I didn't even know if I were capable of "creating a second income," but I feel confident, after reading this book, that yes, indeed, I can do just that. The book is divided by chapters, then sections of chapters, such as "Starting the Right Side Business," and then goes on to list and provide information about common side businesses that one might consider when choosing the right one for oneself.
Painting house numbers on the curb – sales pitch is that it’s a safety benefit (fire, ambulance can find you faster), a convenience (particularly reflective numbers that help at night), even a legal requirement (in some towns). Capitalization super low. Add to your number-stencil inventory ones for locally popular sports teams, offering colors that declare team loyalty. Branch into mailboxes, mailbox posts, on-house numbers. If someone has missing or illegible numbers chances are it has been an irritant but not a priority – easier to sell something that scratches an itch. Outright artistic renditions or legible!-but-fancy fonts more practical on mailboxes. Fairly affordable capitalization to branch into outright replacement mailboxes, posts. Great earning opportunity for youngsters right in their own neighborhood.
Resale businesses contribute to environmental sustainability by recycling clothing, furniture, and other household items. Many resale businesses operate online, while others maintain physical stores within local communities. Some accept donations only on-site, while others provide pickup services. Resale business owners and employees create attractive displays that change frequently according to available goods and the popularity of particular brands or items. Typically, resale business owners maintain mutually beneficial relationships with charitable community organizations as well as their regular customers.
If you don’t want to offer a full line of meals, why not focus on one thing? For instance, there are plenty of shops on Etsy that sell homemade gourmet cookies (e.g. Earl Gray Sandwich cookies, Cupcakes in a Jar, or gourmet caramels). I’ve been thinking about selling homemade gourmet jam (i.e. home canning recipes) during the summer months. I’ve read of other people who have started a gourmet cocktail catering business, where they come to parties and make gourmet cocktails. Fun!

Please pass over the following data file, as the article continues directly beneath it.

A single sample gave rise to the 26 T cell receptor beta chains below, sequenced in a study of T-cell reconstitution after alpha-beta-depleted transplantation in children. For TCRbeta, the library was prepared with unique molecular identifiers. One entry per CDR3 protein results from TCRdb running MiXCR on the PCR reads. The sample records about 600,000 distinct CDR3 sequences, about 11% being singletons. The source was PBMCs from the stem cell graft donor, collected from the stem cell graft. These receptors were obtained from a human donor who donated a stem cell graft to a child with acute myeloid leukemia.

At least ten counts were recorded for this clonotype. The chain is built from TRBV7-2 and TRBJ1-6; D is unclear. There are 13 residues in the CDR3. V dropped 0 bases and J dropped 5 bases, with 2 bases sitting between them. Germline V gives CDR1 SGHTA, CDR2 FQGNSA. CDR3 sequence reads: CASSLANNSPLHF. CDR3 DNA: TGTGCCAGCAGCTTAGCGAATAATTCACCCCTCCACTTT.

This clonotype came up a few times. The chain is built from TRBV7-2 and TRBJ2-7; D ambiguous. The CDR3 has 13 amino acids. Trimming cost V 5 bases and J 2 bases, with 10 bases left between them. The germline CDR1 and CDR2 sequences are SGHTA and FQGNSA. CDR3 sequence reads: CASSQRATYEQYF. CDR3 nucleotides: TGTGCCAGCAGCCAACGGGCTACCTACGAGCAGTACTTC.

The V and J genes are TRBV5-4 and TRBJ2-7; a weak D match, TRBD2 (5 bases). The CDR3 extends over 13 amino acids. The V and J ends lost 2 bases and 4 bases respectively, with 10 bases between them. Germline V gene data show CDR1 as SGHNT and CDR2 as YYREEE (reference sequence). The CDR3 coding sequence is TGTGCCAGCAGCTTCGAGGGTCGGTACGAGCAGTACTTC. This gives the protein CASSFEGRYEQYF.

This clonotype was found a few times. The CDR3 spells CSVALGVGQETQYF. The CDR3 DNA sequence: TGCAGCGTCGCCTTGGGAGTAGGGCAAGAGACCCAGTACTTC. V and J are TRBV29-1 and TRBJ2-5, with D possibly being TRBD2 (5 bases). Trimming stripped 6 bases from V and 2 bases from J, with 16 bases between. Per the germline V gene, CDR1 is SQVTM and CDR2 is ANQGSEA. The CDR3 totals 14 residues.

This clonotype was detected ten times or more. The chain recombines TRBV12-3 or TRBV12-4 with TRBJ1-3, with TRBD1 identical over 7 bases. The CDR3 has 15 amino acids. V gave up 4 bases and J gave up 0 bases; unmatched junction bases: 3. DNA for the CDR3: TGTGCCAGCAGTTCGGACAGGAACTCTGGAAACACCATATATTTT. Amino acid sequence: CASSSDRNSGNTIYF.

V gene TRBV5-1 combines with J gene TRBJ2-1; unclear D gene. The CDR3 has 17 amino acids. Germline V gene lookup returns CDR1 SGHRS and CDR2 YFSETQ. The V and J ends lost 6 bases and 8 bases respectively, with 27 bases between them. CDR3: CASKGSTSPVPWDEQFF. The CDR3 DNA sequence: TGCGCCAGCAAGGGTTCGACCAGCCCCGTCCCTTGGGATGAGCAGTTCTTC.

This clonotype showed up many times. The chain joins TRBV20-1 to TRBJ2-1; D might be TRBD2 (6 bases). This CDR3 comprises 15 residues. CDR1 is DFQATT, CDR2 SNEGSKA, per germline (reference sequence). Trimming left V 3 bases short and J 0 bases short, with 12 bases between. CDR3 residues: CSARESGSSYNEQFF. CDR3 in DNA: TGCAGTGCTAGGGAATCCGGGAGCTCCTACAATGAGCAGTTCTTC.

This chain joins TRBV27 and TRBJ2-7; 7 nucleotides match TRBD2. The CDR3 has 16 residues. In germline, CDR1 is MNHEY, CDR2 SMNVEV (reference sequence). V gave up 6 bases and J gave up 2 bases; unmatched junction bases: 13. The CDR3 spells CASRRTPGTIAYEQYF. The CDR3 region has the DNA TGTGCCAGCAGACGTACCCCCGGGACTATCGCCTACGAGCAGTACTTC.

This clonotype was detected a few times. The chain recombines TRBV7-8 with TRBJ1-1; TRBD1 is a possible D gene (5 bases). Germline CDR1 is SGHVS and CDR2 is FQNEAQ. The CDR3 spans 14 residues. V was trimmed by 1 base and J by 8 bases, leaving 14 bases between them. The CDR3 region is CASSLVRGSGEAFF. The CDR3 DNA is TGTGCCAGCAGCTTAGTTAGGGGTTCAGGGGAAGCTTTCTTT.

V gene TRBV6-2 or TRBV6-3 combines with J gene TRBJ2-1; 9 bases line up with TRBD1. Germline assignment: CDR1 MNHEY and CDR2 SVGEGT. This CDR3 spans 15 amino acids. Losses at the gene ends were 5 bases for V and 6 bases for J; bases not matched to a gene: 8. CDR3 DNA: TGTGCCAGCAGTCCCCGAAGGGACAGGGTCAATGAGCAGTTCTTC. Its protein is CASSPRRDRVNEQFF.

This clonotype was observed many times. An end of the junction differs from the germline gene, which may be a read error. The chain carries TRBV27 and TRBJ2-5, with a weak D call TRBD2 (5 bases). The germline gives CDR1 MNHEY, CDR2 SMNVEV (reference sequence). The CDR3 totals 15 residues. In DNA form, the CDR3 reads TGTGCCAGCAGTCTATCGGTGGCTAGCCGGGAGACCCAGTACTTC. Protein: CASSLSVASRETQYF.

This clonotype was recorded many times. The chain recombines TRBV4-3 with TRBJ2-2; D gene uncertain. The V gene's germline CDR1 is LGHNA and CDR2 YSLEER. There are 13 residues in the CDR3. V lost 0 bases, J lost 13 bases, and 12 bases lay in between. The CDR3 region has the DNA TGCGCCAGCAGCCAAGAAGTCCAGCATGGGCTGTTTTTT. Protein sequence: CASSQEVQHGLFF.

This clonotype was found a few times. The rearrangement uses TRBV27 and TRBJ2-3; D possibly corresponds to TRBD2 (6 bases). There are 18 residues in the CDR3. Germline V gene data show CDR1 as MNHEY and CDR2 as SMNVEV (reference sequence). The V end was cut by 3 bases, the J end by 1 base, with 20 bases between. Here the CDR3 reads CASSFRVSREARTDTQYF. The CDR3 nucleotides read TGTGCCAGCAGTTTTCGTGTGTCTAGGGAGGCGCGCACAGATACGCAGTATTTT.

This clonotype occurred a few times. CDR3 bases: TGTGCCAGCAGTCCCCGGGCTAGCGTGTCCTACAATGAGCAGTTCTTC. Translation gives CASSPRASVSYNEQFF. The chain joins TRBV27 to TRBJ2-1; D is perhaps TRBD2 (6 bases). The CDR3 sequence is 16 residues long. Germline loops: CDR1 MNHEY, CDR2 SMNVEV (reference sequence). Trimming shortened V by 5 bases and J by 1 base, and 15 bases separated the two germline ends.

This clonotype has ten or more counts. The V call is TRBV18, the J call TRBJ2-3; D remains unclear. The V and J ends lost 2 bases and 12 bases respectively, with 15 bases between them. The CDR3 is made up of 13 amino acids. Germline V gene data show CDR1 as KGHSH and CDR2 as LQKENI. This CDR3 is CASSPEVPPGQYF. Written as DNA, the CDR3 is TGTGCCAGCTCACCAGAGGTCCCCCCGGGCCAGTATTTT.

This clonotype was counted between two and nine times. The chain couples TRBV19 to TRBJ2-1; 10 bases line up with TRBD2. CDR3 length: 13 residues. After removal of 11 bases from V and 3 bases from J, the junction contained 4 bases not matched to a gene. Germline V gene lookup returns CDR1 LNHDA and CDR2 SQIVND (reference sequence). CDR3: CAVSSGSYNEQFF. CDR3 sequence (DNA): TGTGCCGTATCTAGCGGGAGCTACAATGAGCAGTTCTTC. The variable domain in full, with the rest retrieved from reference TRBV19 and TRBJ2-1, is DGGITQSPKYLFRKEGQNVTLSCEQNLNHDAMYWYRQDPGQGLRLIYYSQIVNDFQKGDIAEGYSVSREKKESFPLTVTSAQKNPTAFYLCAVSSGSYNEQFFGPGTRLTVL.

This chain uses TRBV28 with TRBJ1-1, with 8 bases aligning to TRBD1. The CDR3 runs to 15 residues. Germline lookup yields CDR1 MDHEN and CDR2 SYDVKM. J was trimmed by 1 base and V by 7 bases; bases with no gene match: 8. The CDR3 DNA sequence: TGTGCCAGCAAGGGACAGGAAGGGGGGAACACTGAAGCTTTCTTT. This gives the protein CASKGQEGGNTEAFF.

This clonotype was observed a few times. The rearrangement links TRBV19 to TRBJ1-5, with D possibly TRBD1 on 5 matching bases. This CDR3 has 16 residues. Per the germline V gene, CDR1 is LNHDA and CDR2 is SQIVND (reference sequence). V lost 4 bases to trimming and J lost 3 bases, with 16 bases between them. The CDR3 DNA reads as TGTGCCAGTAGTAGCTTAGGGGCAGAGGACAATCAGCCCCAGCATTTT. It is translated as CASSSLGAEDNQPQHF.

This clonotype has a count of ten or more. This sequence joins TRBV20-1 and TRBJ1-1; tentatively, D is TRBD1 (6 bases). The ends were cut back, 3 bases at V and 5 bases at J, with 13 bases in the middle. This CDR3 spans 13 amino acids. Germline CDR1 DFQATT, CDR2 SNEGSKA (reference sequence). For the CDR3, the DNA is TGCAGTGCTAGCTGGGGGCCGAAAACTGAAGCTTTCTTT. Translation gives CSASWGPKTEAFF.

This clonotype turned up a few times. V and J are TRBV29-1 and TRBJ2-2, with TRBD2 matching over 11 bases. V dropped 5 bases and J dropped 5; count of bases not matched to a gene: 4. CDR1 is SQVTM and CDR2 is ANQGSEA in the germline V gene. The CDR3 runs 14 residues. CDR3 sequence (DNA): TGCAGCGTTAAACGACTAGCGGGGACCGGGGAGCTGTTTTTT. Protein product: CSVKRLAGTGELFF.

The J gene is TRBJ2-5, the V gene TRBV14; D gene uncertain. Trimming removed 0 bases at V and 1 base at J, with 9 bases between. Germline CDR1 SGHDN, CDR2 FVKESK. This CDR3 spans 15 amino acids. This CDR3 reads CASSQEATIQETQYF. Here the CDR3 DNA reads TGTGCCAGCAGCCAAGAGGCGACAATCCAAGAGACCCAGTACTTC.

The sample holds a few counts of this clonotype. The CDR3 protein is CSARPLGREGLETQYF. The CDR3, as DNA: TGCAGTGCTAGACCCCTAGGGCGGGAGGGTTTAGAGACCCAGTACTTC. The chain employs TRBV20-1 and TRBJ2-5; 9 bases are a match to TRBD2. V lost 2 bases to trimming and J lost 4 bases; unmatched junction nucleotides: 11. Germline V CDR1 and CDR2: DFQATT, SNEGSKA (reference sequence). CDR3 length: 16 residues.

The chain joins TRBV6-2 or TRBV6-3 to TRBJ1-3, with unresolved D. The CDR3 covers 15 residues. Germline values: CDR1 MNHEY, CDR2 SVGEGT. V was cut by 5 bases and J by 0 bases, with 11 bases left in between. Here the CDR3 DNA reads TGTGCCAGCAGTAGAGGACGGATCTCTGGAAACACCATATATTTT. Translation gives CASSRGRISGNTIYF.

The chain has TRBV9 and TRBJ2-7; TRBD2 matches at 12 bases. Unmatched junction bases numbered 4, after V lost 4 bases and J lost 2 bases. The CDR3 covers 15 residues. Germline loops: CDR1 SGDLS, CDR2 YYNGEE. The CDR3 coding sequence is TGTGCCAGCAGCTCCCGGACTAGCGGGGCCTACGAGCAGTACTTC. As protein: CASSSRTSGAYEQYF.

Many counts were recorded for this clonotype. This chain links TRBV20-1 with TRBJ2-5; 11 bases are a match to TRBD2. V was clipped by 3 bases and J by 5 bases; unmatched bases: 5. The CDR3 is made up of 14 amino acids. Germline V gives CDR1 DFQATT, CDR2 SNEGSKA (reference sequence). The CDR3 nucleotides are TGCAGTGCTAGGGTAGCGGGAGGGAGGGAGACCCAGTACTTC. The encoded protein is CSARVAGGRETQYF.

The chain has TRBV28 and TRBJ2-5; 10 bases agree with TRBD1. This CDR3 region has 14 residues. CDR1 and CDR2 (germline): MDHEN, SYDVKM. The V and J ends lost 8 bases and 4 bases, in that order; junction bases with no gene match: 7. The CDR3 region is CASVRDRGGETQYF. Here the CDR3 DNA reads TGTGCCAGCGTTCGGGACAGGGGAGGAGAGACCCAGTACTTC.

While this is not technically “at home,” you can still earn great money without ever getting on the phone using your personal car, bike, or scooter to deliver food, give people rides, and even picking up groceries. The great thing about these companies is that it's also very flexible work. No one is telling you when to start and stop. You just do as much work as you can, when you can.
I’m not saying that walking dogs for a few hundred extra bucks a month so you can invest isn’t worth doing. It definitely is and you don’t have to side hustle to scale – any additional money you make and invest will help you walk away sooner. I’m just saying that before you start side hustling or pick your next side hustle, just understand that you really can make a ton of money doing it with the right mindset and strategy.
As for other tips, all I can say is “a penny saved is a penny earned”. If you are running out of ideas to make money, start saving. Some quick “low hanging fruit” tips to save some quick cash include – switch to MetroPCS or Boost for cellphone (I only pay $20/month), switch auto insurance to Insurance Panda ($25/month), and start using GasBuddy (saves me like $100/month at least. I drive a lot).
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